• Main objectives - the primary objective of the traditional social economy enterprises is to serve the members and not to obtain a return on investment as the traditional mainstream capital companies do. The members act in accordance with the principle of solidarity and mutuality, and manage their enterprise on the basis of 'one man one vote' principle.
  • Social enterprises - an important and growing group of social economy enterprises are the social enterprises. Their main objective is to have a social, societal or environmental impact for the general interest.
  • Policy - when policy-makers work to improve the business environment in Europe, they need to ensure that the specificities of these enterprises like ethos, working style, corporate governance, specific accounting modes, asset lock, profits retaining, special 'social' objectives are taken into account.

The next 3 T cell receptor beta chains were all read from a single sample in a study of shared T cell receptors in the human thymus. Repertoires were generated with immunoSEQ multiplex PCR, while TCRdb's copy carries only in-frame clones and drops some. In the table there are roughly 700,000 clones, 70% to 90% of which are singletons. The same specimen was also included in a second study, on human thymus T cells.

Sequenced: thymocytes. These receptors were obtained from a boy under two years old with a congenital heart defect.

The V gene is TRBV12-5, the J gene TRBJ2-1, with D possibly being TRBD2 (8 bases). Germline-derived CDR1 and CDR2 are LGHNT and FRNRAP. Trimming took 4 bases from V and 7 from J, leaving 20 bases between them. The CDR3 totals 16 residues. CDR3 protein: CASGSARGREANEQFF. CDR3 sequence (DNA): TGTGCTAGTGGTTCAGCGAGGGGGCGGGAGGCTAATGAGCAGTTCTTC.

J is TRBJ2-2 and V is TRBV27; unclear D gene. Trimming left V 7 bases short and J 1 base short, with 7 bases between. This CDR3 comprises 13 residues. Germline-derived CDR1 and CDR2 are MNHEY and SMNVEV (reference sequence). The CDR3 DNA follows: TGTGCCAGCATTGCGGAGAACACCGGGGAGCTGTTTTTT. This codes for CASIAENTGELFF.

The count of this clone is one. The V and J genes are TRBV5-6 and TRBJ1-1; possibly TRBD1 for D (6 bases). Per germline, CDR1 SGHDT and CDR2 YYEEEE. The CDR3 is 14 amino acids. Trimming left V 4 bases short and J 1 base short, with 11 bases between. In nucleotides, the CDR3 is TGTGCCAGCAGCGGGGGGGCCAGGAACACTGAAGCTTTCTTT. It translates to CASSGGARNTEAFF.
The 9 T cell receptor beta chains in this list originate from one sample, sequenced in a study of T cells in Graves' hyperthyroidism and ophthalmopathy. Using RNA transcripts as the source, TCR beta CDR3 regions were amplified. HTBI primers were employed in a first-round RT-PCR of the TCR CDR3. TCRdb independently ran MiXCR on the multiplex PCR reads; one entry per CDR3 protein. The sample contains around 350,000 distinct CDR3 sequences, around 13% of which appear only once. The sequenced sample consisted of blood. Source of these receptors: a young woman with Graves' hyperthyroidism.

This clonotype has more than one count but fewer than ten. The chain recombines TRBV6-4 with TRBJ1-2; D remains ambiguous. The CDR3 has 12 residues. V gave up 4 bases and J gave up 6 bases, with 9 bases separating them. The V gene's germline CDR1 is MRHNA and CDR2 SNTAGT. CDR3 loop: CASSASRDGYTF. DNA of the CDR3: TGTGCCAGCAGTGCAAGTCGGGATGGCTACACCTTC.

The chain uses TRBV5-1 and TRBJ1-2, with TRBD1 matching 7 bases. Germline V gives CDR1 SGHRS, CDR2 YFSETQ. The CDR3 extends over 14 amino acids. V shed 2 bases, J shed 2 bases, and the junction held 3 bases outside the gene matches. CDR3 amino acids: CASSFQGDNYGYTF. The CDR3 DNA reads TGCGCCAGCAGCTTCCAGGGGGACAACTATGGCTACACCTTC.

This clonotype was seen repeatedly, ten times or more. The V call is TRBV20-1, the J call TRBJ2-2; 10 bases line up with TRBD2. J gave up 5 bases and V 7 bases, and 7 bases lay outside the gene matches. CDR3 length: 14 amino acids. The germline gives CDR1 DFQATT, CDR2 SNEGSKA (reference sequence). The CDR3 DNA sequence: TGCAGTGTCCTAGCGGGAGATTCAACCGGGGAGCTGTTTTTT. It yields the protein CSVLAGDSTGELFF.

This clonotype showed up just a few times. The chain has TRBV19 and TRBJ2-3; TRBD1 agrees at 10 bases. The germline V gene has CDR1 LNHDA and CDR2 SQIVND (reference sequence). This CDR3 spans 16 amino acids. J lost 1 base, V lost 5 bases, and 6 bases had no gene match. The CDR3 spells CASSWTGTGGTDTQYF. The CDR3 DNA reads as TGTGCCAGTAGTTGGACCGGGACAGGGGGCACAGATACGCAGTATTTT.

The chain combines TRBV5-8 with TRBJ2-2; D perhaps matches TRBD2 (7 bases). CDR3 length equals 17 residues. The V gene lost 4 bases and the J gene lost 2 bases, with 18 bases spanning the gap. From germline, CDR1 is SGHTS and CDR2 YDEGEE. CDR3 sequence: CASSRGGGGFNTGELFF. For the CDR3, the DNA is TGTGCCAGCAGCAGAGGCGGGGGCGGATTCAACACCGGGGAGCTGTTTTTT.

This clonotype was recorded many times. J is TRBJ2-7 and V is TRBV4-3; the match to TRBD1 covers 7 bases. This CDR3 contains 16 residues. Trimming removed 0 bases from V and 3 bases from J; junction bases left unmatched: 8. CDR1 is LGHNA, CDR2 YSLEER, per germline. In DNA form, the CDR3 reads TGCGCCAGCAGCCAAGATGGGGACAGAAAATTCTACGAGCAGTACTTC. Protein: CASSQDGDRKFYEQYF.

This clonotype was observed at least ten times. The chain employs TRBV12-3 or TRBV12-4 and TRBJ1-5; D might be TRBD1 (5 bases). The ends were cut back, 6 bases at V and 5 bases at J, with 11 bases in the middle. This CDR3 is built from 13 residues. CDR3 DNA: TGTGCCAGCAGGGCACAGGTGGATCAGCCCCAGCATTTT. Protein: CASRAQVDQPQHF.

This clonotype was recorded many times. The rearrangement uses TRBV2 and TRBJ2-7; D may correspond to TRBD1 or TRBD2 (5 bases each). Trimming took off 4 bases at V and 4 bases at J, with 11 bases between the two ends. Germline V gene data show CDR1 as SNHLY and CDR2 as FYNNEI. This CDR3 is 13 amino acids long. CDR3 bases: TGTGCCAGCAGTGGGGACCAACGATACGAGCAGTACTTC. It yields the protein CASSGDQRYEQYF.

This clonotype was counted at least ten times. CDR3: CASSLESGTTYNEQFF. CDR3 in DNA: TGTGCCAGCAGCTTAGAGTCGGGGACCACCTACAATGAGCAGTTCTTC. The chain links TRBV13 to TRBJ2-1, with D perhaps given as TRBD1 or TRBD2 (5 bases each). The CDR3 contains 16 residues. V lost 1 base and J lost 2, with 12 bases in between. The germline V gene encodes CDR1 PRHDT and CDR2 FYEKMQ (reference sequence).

Why social economy enterprises are important

Social economy enterprises are important because of their

  • Membership - up to 160 million people in Europe are members of social economy enterprises (mostly retail, banking and agricultural cooperatives, as well as mutual societies offering services complementary to social security regimes).
  • Objectives - social economy enterprises contribute to the EU’s employment, social cohesion, regional and rural development, environmental protection, consumer protection, agricultural, third countries development, and social security policies.
  • Size - social economy entities are mostly micro, small, and medium-sized enterprises (SMEs).

The external dimension of social and solidarity economy

Challenges and avaialable support